"It has been a while between books, I know," George R.R. Martin admits in the introduction to his new novel. One can only imagine this line being delivered wearily, the response to thousands of fans clamoring for the next installment in the epic fantasy series A Song of Ice and Fire. It's been six years since the previous book, and that book only featured half the main cast. Long-time readers haven't met up with certain characters in A Dance with Dragons since 2000. That was eleven years ago. Bill Clinton was president. It's been a long time.
So it's hard to approach reading A Dance with Dragons as one would a regular book. The build-up, both from the long wait and the exposure from the HBO series, has led to increased expectations and a reader base large enough to single-handedly revive the fortune of some bookstores. It's hard for a book to live up to that sort of anticipation. Additionally, there's the personal element to consider. When I last read about some of these characters, I was fourteen years old. It's a bit jarring to pick up the new book and realize that absolutely no time has passed for these characters I left eleven years ago.
After three immensely enjoyable books, Martin ran into a bit of problems with A Feast for Crows in 2005. The book featured only half of the main cast, and they happened to be the least interesting half. Fans missed their favorite characters, questioned the slowing pace of events, and wondered if publishing a half-book wasn't just a way to sell something while working around some sort of writers' block. Excited as I was about Dance, I was also a tad nervous. Martin's been writing these books for close to two decades. What if he's lost his touch?
Luckily, Dance at least acknowledges and corrects some of the inherent problems of the previous volume. It's perhaps not up to the quality of the first few installments, but it also speaks of an author who took some criticisms to heart and publicly stated that he wanted to avoid a disappointing conclusion ala Lost. The book is meatier, the characters more interesting, the pace livelier, and the quanity of "Holy Shit!" moments is substantially higher.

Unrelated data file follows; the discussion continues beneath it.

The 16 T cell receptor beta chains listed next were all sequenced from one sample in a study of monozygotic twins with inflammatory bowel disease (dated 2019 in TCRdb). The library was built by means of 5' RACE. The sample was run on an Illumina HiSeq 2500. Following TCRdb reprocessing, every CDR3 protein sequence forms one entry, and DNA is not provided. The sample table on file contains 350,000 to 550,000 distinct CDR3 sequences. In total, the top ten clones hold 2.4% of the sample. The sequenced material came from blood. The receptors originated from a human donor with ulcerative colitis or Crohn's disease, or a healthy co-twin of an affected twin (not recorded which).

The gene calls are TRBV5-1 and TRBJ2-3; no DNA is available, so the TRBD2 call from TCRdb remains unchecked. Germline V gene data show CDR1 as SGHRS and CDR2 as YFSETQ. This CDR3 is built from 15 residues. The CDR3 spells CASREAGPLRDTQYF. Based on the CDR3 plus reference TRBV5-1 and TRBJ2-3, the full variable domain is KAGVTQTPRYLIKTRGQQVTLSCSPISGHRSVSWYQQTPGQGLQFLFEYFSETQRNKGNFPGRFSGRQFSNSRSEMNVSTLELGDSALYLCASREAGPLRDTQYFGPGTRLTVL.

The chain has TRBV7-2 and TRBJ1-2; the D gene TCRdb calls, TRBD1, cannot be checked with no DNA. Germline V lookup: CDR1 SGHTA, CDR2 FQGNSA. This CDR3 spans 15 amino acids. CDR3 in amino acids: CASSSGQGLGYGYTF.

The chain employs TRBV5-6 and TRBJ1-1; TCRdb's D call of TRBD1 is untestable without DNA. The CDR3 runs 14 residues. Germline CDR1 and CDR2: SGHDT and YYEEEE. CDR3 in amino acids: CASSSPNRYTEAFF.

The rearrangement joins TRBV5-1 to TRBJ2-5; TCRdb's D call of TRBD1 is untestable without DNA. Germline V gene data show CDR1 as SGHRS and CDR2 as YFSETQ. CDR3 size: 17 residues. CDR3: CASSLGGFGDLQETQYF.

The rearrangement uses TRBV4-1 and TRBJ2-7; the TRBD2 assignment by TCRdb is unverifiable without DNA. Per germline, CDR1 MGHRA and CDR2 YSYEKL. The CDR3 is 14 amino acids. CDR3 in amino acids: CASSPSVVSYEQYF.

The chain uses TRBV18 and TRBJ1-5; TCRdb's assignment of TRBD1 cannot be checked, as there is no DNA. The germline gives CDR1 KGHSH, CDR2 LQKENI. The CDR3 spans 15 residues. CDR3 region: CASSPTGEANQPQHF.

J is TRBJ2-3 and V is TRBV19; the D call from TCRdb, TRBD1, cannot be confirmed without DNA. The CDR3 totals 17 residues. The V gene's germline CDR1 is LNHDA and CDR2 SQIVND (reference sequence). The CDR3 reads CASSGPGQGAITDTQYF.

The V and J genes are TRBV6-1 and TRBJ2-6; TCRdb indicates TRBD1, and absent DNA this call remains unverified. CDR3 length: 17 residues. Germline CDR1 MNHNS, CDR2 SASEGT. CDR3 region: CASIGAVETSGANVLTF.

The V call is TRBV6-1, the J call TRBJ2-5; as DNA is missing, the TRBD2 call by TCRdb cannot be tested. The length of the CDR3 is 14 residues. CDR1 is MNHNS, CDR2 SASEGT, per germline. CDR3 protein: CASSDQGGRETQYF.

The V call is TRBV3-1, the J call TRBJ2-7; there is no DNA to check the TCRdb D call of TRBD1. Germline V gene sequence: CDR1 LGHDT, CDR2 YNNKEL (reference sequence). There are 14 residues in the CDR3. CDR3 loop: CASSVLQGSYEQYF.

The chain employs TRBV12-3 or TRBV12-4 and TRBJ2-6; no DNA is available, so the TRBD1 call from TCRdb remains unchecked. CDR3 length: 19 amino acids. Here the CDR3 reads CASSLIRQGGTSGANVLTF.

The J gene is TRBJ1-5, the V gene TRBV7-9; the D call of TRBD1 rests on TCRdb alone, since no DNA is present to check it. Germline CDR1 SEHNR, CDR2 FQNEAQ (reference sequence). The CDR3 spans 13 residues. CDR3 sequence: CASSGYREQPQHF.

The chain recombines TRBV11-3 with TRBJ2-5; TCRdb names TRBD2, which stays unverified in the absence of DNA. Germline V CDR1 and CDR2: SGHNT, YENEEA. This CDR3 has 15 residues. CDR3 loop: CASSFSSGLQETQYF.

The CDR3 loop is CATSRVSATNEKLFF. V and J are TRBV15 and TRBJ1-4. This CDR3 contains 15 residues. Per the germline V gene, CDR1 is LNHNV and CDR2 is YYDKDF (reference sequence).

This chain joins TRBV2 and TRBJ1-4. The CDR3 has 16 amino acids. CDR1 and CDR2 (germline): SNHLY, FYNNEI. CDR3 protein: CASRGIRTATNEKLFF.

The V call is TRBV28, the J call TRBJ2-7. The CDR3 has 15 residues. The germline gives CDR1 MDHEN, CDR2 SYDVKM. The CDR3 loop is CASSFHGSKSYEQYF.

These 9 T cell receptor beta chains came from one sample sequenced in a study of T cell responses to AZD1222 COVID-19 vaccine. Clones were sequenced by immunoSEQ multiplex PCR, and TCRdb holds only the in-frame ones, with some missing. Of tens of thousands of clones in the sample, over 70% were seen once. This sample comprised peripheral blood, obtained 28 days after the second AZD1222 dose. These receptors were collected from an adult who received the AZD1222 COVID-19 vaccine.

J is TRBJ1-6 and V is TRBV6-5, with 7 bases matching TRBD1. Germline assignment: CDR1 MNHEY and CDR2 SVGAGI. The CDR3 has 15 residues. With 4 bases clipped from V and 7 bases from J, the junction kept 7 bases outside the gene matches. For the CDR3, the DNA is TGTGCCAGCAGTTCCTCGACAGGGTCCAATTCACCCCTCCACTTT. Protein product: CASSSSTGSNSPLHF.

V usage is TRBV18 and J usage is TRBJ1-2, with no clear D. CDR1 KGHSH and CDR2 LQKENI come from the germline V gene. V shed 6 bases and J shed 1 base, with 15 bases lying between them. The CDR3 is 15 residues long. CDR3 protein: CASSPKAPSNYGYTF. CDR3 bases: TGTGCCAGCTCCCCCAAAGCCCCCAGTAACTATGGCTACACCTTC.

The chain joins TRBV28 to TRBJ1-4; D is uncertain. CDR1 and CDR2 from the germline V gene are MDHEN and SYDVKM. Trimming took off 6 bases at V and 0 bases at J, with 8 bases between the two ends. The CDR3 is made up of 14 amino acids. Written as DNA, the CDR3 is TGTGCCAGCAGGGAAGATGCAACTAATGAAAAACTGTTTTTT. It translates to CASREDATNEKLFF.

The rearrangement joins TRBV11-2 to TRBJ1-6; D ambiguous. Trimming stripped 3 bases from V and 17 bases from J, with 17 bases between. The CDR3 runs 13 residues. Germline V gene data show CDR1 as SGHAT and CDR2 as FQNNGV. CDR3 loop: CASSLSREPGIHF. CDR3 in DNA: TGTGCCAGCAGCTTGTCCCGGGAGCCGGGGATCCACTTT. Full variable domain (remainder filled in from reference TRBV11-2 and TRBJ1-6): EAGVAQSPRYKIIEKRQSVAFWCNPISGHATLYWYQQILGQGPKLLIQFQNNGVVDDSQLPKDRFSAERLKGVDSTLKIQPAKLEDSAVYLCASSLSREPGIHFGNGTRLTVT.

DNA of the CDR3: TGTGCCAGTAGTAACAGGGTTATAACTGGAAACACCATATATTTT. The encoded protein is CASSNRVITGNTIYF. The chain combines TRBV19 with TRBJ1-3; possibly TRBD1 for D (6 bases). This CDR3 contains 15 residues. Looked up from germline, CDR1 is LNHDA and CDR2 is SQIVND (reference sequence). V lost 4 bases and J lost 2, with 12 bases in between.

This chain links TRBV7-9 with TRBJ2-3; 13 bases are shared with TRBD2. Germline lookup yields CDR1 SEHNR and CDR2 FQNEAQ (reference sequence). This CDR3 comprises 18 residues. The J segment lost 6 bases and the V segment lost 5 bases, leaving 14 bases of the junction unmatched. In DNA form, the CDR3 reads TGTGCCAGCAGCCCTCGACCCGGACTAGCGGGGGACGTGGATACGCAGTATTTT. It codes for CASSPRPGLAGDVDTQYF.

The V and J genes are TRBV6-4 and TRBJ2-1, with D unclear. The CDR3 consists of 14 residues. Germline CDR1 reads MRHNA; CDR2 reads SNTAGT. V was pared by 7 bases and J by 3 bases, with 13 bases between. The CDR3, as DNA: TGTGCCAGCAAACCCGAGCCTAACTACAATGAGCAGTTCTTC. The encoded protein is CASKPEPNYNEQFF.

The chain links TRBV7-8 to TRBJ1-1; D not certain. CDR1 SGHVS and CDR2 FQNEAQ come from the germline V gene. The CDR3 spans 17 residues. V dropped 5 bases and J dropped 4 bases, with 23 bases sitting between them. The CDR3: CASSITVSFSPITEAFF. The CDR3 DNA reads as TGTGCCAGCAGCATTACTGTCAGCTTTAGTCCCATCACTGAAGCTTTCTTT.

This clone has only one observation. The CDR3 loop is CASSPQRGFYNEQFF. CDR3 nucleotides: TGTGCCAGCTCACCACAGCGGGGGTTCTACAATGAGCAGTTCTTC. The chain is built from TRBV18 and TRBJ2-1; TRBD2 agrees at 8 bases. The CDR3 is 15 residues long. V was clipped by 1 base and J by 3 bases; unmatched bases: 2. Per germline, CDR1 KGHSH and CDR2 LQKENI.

The cast of Dance alone makes for a big improvement. Like Feast, most of the plots feature complicated political machinations and sometimes-directionless travels through exotic locations. Unlike Feast, the cast of characters this time around makes it seem worthwhile. Here we have a horny young queen choosing between suitors who just want her dragons, a drunken patricidal dwarf stumbling through exile, and a sullen young bastard commander preparing to fight ice zombies. There's also prophetic wizard-priests, pig-riding midgets, triple-crossing mercenaries, a fleet of violent seafaring raiders, and a guild of assassins who double as a religious cult. In short, there's a bunch of pulpy, larger-than-life personalities and delightfully complex webs of alliance and betrayal, which make Dance a fast read even with its 1000+ page count.
Martin has also grown somewhat as a writer in the past decade. He used to work in Hollywood writing for television, and the first book in the series read like a screenplay - fast-paced, dialogue-heavy, quickly switching between one scene and the next. Dance takes more time moving the plot along, but this does not make it dull. On the contrary, this allows Martin to take more time to explore his world, embellish locations and cultures, and let his characters breathe and grow. While the story may not move as quickly, the quality of writing more than makes up for it.